As a place name, Dingle is known to people all around the world – many of whom have never even visited my home country of Ireland. It was almost a brand in its own right: the archteype of Irish small town charm, character and hospitality in a picturesque setting. The historic County Kerry town looks over Dingle Bay in the south-west: it has a natural harbour lined with fishing boats, and is backed by a mountain. As well as fishing and agriculture, Dingle makes its living from a substantial amount of tourism, and many international visitors cherish its beautiful scenery, authentic local flavour and the traditional Irish music that’s popular in the town.
Dingle has had a few claims to fame in its 700-year history: in the 16th century, the Treaty of Dingle was signed with Spain, and the town became a departure port for pilgrims travelling to Santiago de Compostela. By then, it was also one of Ireland’s most important trading ports, exporting fish, and importing wines from Europe. For around 80 years from the mid-18th century, it was renowned for its linen production.
But in the early 21st century, Dingle disappeared. Not literally, of course. What happened was that in December 2004, something called The Placenames Order was signed by the minister for Community, Rural and Gaeltacht Affairs (Gaeltacht being the name of the regions where Irish Gaelic is commonly spoken) – under which all road signs would be required to show only Irish language place names. From Easter Monday 2005 (when there must have been quite a few holidaymakers touring Ireland and hoping to visit this well-known town), the English names of villages and towns in the Gaeltacht were removed from signage or covered over, and replaced by their Gaelic names. Dingle became An Daingean . . . and impossible to find for those without the benefit of speaking or reading Irish Gaelic.
This controversial decision was taken as part of the Irish government’s drive to protect and promote Irish Gaelic. Preserving the original local language is, of course, commendable and important, but tourism is economically very important to this beautiful part of Ireland: what is the message to visitors (many from the USA and Britain) faced by incomprehensible place names that they can’t find on a map? It certainly isn’t: “Welcome!”
What reminded me of this whole saga was the increasing use of Catalan/Mallorcan – rather than Spanish – here in Mallorca. As a native of a country with its own ancient language to preserve, I fully understand Mallorca’s desire to give its indigenous language greater prominence – particularly given the fact that Catalan was actually banned during the Franco regime. But what might be the long term effect on tourism here if Catalan were to become the dominant language? Would tourists even care?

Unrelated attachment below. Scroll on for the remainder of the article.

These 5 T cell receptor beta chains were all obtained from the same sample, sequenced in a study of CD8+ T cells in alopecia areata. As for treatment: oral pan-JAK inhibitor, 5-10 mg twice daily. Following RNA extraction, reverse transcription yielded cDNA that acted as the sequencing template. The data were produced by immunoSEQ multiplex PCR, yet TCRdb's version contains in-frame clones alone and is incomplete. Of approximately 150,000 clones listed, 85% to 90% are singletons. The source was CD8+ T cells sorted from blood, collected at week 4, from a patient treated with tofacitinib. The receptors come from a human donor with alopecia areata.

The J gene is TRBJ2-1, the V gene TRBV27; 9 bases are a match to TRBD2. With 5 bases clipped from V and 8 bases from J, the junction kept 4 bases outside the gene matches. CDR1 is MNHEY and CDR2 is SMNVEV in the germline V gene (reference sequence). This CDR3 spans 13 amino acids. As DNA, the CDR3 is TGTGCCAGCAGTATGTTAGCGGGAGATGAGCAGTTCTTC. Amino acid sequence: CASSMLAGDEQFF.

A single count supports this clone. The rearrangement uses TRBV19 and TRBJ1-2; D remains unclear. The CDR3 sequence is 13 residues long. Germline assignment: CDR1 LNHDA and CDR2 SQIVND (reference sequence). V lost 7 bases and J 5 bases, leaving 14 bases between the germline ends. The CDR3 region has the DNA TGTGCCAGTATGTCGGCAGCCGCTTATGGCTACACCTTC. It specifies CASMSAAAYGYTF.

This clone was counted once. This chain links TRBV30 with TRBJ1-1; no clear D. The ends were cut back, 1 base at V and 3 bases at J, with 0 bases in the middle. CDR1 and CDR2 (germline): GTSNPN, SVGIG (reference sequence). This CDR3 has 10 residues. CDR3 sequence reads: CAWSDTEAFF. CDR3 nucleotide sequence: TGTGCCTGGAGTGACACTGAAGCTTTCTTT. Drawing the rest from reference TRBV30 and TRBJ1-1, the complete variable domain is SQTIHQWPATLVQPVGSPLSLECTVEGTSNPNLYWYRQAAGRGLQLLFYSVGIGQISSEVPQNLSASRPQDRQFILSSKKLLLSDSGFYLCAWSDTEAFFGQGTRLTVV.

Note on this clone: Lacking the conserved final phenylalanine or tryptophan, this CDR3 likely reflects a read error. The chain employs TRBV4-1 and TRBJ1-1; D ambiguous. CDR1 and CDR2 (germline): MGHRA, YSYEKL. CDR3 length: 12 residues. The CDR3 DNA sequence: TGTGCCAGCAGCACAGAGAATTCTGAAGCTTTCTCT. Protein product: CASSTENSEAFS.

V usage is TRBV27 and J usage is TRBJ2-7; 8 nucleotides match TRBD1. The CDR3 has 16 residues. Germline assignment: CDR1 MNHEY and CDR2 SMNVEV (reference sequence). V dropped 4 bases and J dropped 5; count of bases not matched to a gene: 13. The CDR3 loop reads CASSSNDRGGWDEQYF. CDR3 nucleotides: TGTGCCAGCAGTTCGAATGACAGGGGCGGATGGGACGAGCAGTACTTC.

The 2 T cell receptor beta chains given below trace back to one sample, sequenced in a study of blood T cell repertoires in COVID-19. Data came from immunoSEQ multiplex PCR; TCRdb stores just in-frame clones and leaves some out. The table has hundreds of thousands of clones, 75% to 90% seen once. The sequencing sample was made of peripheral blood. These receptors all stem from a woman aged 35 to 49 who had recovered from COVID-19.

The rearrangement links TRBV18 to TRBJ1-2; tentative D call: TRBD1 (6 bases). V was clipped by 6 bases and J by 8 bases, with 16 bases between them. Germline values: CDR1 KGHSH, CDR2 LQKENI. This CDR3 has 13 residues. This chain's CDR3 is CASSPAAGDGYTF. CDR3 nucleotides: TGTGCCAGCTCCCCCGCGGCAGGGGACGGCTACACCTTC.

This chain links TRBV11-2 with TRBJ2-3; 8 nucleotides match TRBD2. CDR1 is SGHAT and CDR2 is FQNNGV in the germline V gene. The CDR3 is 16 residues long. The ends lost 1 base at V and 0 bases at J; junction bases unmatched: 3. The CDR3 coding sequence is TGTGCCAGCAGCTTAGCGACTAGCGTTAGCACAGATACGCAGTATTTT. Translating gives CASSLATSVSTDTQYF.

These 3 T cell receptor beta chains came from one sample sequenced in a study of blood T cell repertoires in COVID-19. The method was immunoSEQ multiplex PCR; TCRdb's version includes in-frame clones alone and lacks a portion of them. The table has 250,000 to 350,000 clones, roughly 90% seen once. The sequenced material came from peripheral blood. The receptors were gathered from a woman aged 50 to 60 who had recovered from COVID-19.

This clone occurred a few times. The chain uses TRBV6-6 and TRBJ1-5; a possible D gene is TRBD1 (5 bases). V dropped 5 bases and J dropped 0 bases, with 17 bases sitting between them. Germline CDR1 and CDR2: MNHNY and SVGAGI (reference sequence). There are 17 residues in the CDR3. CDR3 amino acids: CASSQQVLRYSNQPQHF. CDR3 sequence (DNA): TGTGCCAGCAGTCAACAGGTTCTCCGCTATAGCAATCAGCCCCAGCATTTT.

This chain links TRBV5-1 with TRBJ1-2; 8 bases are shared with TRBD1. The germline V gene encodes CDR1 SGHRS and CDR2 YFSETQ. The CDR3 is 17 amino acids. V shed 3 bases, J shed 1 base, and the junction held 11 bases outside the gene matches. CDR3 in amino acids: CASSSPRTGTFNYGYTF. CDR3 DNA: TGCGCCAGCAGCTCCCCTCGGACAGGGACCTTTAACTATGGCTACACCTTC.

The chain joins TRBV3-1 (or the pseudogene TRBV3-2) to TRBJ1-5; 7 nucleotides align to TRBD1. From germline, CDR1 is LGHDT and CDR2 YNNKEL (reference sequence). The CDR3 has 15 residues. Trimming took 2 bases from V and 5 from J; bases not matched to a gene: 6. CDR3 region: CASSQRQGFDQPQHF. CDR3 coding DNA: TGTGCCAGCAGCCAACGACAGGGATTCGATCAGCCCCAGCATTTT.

Earlier this summer, I visited Can Prunera in Sóller – the opening of which was much heralded last year. If you’re at the Sóller train station in Palma you’ll see it advertised. The museum/art gallery is a visitor attraction – maybe not with the mass tourist appeal of some of Mallorca’s others, but one that will delight anyone with an appreciation of contemporary art and the emblematic Art Nouveau architecture of Sóller. The place has been sympathetically restored and is fascinating. But how much more I could have learnt about it if the explanatory signs had been in a language other than Catalan (although the basement exhibition does carry multi-lingual information). I’m sure that Catalan is not a language widely understood by the majority of visitors here. The message would seem to be that Can Prunera is for locals only: non-Catalan speakers not welcome. And that’s certainly not the intention.
Mallorca’s economy depends on tourism. The UK Office for National Statistics recently reported that last year 2.2 million fewer Britons visited Spain – and that’s only one nationality. There are already too many factors that jeopardise our island’s future as a popular tourist destination. The uncertainty of the euro, high prices on the island, competition from other European (and more distant) destinations, and climate change are surely enough challenges to contend with? Do we also need to alienate visitors by not communicating better with them when they’re visiting places promoted as attractions?
It’s not just signage in attractions though. Many guide books, maps and GPS tracking devices carry the Spanish version of place names, but it’s often the Catalan names found on roadsigns here. For first-time visitors, touring in their (expensive) hire car, there’s potential for confusion – for example: Peguera/Paguera; Colonia Sant Pere/Son Pedro.
Foreign residents – there were almost 185,000 at the start of 2009 – find that official government leaflets are increasingly being published in Catalan only, rather than both Catalan and Spanish. For those who chose to move here because they were already Spanish speakers (from the mainland or South America, for instance) or who have taken the trouble to learn Spanish so that they could integrate, it’s frustrating.
In July this year, Spain’s constitutional court ruled that Cataluña could call itself a “nation”, approving most of a charter granting new powers of self-rule to the region. But it also ruled that the Catalan language should not have more weight than Spanish – a decision that’s sparked outrage and demonstrations in the region. We have not heard the end of this matter because Cataluña is wealthy and has around seven million of Spain’s 48 million population.
I applaud the preservation of an indigenous language: it’s a matter of pride, a part of one’s national heritage. But should that be to the prejudice of a healthy economic future in the global marketplace of tourism? The good folks of Dingle would doubtless say no. Or perhaps we should all be learning Catalan ? I’d love to hear your views.